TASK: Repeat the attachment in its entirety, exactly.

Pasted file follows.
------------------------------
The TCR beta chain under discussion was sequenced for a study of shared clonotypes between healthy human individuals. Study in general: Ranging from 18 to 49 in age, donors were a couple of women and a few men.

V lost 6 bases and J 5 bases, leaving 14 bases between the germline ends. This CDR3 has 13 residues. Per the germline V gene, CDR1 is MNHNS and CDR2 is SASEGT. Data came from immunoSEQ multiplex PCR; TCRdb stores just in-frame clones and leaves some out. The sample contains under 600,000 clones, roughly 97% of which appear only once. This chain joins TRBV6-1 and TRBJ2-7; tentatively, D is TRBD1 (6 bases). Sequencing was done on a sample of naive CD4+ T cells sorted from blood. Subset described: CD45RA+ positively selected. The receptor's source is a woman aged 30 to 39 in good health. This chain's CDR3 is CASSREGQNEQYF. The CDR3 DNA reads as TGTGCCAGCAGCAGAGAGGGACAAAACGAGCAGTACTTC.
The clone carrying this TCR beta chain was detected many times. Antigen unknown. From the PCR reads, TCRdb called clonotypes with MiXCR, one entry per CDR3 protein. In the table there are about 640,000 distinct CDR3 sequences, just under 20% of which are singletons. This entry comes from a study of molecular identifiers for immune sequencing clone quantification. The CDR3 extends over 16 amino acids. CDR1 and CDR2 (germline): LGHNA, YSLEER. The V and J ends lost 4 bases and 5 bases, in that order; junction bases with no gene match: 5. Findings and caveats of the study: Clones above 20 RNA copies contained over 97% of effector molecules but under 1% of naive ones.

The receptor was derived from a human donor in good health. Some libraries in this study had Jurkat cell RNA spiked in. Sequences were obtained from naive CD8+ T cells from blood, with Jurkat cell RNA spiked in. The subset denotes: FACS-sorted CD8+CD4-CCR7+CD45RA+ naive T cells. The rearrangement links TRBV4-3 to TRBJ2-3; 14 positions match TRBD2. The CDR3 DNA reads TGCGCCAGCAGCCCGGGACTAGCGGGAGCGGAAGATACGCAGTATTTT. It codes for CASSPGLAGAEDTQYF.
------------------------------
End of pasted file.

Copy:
The TCR beta chain under discussion was sequenced for a study of shared clonotypes between healthy human individuals. Study in general: Ranging from 18 to 49 in age, donors were a couple of women and a few men.

V lost 6 bases and J 5 bases, leaving 14 bases between the germline ends. This CDR3 has 13 residues. Per the germline V gene, CDR1 is MNHNS and CDR2 is SASEGT. Data came from immunoSEQ multiplex PCR; TCRdb stores just in-frame clones and leaves some out. The sample contains under 600,000 clones, roughly 97% of which appear only once. This chain joins TRBV6-1 and TRBJ2-7; tentatively, D is TRBD1 (6 bases). Sequencing was done on a sample of naive CD4+ T cells sorted from blood. Subset described: CD45RA+ positively selected. The receptor's source is a woman aged 30 to 39 in good health. This chain's CDR3 is CASSREGQNEQYF. The CDR3 DNA reads as TGTGCCAGCAGCAGAGAGGGACAAAACGAGCAGTACTTC.
The clone carrying this TCR beta chain was detected many times. Antigen unknown. From the PCR reads, TCRdb called clonotypes with MiXCR, one entry per CDR3 protein. In the table there are about 640,000 distinct CDR3 sequences, just under 20% of which are singletons. This entry comes from a study of molecular identifiers for immune sequencing clone quantification. The CDR3 extends over 16 amino acids. CDR1 and CDR2 (germline): LGHNA, YSLEER. The V and J ends lost 4 bases and 5 bases, in that order; junction bases with no gene match: 5. Findings and caveats of the study: Clones above 20 RNA copies contained over 97% of effector molecules but under 1% of naive ones.

The receptor was derived from a human donor in good health. Some libraries in this study had Jurkat cell RNA spiked in. Sequences were obtained from naive CD8+ T cells from blood, with Jurkat cell RNA spiked in. The subset denotes: FACS-sorted CD8+CD4-CCR7+CD45RA+ naive T cells. The rearrangement links TRBV4-3 to TRBJ2-3; 14 positions match TRBD2. The CDR3 DNA reads TGCGCCAGCAGCCCGGGACTAGCGGGAGCGGAAGATACGCAGTATTTT. It codes for CASSPGLAGAEDTQYF.